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On Easter Sunday, There Were Always Hats...

Beautiful hats, funny hats, feathered hats - why are we so reluctant to wear them nowadays?

For me, Easter Sunday stirs memories of all things new - a new season, fresh flowers, and new spring clothes.

Along with a pastel organdy dress and patent leather shoes, my childhood Easter wardrobe wasn't complete without a brand-new hat. I remember one in particular - a white straw number with satin flowers lining its brim and a long satin ribbon streaming down the back.

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In those days my mother also wore a hat to church, as did my grandmother. My favorites, as I recall, were typically concocted from nets and feathers, reminding me of the birds' nest I had found in my grandmother's yard. (Today I'm sure these hats would be highly collectible at our local vintage clothing shops.)

Wearing my own bonnet on Easter Sunday made me feel very grown-up, not to mention glamorous.

In his lyrics for "The Ladies Who Lunch," songwriter Stephen Sondheim asks, "Does anyone still wear a hat?" These days, it seems, hats aren't nearly as popular unless you are under 9 or over 90. Which seems odd and rather sad, considering that it wasn't so long ago when men and women weren't considered fully "dressed" without them.

'IF, as the saying goes, clothes make the man, it might also be said that hats make the woman. Over the centuries and over the world, hats have provided a quicker way than clothes to identify a woman," writes Nancy Lindemeyer in "The Romance of Hats" (Victoria Magazine/Hearst Books).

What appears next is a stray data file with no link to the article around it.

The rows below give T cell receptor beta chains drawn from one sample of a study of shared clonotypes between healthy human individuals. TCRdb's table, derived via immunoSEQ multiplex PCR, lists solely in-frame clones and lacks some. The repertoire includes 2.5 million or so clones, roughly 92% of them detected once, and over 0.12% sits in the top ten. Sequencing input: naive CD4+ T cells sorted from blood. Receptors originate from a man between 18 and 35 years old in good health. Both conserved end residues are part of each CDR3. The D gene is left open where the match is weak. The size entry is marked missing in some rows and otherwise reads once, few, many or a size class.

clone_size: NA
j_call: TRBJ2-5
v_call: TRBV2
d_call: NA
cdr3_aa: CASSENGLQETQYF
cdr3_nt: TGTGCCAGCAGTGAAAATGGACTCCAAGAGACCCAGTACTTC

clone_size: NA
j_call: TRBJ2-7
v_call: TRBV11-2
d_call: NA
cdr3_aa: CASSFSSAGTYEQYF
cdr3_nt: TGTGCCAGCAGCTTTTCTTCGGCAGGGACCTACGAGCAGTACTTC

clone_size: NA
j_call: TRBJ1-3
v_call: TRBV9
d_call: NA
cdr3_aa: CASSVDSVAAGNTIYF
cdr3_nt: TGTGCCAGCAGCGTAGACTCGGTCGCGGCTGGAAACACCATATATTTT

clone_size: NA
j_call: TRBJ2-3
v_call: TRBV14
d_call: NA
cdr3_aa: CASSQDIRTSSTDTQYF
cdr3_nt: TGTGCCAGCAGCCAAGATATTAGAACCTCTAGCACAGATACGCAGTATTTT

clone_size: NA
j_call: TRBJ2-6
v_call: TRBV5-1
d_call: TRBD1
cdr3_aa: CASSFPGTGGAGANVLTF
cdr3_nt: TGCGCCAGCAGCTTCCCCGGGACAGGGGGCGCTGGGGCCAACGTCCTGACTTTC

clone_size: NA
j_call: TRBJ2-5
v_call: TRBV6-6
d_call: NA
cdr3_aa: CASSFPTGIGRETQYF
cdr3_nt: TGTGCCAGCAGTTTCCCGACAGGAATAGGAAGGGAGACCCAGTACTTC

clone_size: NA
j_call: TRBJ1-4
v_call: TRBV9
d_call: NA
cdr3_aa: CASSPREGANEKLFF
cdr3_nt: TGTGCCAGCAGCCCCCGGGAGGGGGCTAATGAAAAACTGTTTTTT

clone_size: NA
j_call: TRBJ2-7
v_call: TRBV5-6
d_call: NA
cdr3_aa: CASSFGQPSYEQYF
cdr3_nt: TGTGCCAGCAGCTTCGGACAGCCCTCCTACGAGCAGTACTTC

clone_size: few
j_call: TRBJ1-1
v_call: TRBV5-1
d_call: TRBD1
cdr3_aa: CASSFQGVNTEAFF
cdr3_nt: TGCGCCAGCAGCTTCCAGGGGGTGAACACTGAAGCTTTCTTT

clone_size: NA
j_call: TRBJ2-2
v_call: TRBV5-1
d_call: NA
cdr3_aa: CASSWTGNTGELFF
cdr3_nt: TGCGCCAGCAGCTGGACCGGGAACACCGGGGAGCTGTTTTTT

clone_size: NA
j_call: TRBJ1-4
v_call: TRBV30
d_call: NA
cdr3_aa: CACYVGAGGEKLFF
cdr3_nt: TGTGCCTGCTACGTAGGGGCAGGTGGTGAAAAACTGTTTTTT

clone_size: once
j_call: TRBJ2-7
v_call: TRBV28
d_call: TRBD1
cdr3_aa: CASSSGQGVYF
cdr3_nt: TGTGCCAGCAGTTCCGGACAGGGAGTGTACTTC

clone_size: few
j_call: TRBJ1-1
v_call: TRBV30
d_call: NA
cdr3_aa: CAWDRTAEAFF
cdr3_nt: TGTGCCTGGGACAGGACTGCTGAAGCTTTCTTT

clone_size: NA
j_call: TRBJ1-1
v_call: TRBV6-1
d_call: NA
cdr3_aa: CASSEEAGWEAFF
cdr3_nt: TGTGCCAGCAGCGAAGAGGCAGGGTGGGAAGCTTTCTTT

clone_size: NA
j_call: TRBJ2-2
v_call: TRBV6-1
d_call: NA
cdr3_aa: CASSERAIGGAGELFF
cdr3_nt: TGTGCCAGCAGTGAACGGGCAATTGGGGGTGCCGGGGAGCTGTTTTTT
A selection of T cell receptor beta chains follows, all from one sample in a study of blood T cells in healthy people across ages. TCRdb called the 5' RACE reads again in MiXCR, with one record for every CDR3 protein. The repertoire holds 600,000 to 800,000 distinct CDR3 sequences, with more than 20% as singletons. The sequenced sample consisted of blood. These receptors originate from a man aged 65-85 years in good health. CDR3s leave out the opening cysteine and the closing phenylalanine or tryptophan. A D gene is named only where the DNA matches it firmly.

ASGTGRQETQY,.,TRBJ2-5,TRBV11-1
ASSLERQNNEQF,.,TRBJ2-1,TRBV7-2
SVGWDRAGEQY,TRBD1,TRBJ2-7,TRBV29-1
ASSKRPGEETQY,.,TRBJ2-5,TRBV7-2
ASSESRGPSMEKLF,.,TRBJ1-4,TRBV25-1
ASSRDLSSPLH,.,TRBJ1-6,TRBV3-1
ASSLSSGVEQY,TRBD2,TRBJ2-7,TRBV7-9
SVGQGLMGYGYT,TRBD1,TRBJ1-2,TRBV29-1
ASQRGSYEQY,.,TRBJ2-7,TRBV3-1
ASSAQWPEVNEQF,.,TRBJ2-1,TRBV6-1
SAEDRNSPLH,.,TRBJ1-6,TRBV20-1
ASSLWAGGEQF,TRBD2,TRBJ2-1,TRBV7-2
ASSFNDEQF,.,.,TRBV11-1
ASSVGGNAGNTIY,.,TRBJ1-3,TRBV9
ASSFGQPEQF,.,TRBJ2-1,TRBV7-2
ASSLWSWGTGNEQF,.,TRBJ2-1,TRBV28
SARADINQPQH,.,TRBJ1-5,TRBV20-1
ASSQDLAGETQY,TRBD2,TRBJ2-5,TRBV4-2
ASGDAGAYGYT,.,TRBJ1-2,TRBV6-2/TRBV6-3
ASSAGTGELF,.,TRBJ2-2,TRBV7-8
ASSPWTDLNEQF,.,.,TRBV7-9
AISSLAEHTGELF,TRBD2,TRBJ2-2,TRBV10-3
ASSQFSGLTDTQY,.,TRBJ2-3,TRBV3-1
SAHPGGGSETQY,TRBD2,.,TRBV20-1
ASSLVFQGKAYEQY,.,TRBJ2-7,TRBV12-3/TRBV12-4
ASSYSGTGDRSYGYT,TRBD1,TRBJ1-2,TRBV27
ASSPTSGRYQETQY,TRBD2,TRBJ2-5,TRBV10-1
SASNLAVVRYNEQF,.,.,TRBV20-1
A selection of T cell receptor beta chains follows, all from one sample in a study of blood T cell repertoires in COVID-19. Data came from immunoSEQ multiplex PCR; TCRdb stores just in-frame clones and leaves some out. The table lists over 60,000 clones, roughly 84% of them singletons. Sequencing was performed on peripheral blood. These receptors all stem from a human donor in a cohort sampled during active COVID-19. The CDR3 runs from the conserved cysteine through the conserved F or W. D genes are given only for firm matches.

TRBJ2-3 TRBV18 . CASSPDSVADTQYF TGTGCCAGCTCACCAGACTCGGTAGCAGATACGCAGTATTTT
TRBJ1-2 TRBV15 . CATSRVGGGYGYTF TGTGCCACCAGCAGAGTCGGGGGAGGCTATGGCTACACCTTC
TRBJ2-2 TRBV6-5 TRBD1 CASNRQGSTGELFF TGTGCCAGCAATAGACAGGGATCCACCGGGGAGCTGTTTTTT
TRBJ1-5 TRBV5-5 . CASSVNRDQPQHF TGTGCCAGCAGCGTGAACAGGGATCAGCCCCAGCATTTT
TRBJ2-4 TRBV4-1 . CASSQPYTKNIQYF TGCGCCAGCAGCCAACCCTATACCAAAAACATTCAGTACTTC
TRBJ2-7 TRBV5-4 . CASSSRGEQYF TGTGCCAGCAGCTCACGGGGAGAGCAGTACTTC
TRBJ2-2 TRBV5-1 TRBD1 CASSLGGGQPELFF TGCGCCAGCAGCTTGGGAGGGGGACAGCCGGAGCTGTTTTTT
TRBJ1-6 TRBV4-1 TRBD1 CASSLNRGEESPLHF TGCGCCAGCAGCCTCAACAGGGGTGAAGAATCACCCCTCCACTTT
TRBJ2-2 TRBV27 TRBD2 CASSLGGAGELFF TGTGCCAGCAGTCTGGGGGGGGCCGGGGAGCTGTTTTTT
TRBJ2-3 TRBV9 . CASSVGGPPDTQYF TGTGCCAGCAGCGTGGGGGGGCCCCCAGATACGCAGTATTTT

Veiled or wide-brimmed, tilted above one eye or pulled down over the brow, a hat lends an air of mystery. The protection it provides from the elements is of secondary importance.

I can't think of remarkable people without thinking of remarkable hats. Scarlett O'Hara's coquettish garden hat. Jacqueline Kennedy's trademark pillbox. Leslie Caron's picture-brim in "Gigi." Diane Keaton's floppy fedora in "Annie Hall." Charlie Chaplin's dapper bowler. Harpo Marx's battered topper.

Earlier this year I hosted a tea for some of my women friends, mainly to chase away the winter doldrums. On the invitations I asked my guests to wear "silly or serious hats," only if they wanted to, just to keep things from getting too stuffy. Surprisingly, many of the women actually arrived wearing hats - beautiful hats, funny hats, feathered hats, vintage hats.

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These hat-wearing women looked wonderful, prompting quite a few to ask why we didn't wear our hats more often.

"We don't wear them because we are victims of what's in fashion," one friend remarked. "Not many people are wearing hats now, so I just don't feel right about putting one on."

I knew how she felt, as I own several hats but rarely gather enough courage to wear one unless I'm attending some sort of costume party.

The fact that few of us wear hats, I think, is just another sign that American culture has lost its flair for romance and mystery. These days we bare our heads, our hands, our hearts, and sundry other parts in public. Some of us are so casual that we've even taken to wearing blue jeans to church.

In honor of Easter Sunday, though, maybe I'll summon up the nerve to wear a pretty hat to church. For old times' sake.

* Cynthia La Ferle is a nationally published newspaper columnist from Royal Oak, Mich.

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